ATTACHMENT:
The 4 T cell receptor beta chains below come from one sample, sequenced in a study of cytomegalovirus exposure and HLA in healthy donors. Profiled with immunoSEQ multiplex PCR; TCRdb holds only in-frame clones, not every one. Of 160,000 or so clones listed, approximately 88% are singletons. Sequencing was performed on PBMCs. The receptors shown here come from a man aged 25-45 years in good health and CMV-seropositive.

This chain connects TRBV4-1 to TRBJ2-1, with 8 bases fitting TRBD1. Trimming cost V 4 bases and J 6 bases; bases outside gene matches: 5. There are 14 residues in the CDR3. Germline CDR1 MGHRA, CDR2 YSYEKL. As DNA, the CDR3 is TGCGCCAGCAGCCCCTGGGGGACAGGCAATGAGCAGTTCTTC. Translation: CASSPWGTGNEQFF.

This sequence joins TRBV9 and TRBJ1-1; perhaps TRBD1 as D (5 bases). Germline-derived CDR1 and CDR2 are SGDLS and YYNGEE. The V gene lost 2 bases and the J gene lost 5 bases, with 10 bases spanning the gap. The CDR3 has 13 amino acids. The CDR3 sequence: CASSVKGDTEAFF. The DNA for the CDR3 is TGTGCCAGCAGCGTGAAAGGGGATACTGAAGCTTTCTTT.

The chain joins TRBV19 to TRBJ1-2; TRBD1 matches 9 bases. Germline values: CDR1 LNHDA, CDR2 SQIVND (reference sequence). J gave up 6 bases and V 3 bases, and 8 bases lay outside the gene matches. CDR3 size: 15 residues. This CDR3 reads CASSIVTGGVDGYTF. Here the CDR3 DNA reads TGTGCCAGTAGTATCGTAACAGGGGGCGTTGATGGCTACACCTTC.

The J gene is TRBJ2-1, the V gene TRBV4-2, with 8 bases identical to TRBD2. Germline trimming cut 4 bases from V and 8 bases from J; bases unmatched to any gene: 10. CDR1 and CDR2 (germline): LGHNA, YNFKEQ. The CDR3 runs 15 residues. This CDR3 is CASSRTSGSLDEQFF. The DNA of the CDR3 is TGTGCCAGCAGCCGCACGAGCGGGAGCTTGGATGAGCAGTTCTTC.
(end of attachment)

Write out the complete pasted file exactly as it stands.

The 4 T cell receptor beta chains below come from one sample, sequenced in a study of cytomegalovirus exposure and HLA in healthy donors. Profiled with immunoSEQ multiplex PCR; TCRdb holds only in-frame clones, not every one. Of 160,000 or so clones listed, approximately 88% are singletons. Sequencing was performed on PBMCs. The receptors shown here come from a man aged 25-45 years in good health and CMV-seropositive.

This chain connects TRBV4-1 to TRBJ2-1, with 8 bases fitting TRBD1. Trimming cost V 4 bases and J 6 bases; bases outside gene matches: 5. There are 14 residues in the CDR3. Germline CDR1 MGHRA, CDR2 YSYEKL. As DNA, the CDR3 is TGCGCCAGCAGCCCCTGGGGGACAGGCAATGAGCAGTTCTTC. Translation: CASSPWGTGNEQFF.

This sequence joins TRBV9 and TRBJ1-1; perhaps TRBD1 as D (5 bases). Germline-derived CDR1 and CDR2 are SGDLS and YYNGEE. The V gene lost 2 bases and the J gene lost 5 bases, with 10 bases spanning the gap. The CDR3 has 13 amino acids. The CDR3 sequence: CASSVKGDTEAFF. The DNA for the CDR3 is TGTGCCAGCAGCGTGAAAGGGGATACTGAAGCTTTCTTT.

The chain joins TRBV19 to TRBJ1-2; TRBD1 matches 9 bases. Germline values: CDR1 LNHDA, CDR2 SQIVND (reference sequence). J gave up 6 bases and V 3 bases, and 8 bases lay outside the gene matches. CDR3 size: 15 residues. This CDR3 reads CASSIVTGGVDGYTF. Here the CDR3 DNA reads TGTGCCAGTAGTATCGTAACAGGGGGCGTTGATGGCTACACCTTC.

The J gene is TRBJ2-1, the V gene TRBV4-2, with 8 bases identical to TRBD2. Germline trimming cut 4 bases from V and 8 bases from J; bases unmatched to any gene: 10. CDR1 and CDR2 (germline): LGHNA, YNFKEQ. The CDR3 runs 15 residues. This CDR3 is CASSRTSGSLDEQFF. The DNA of the CDR3 is TGTGCCAGCAGCCGCACGAGCGGGAGCTTGGATGAGCAGTTCTTC.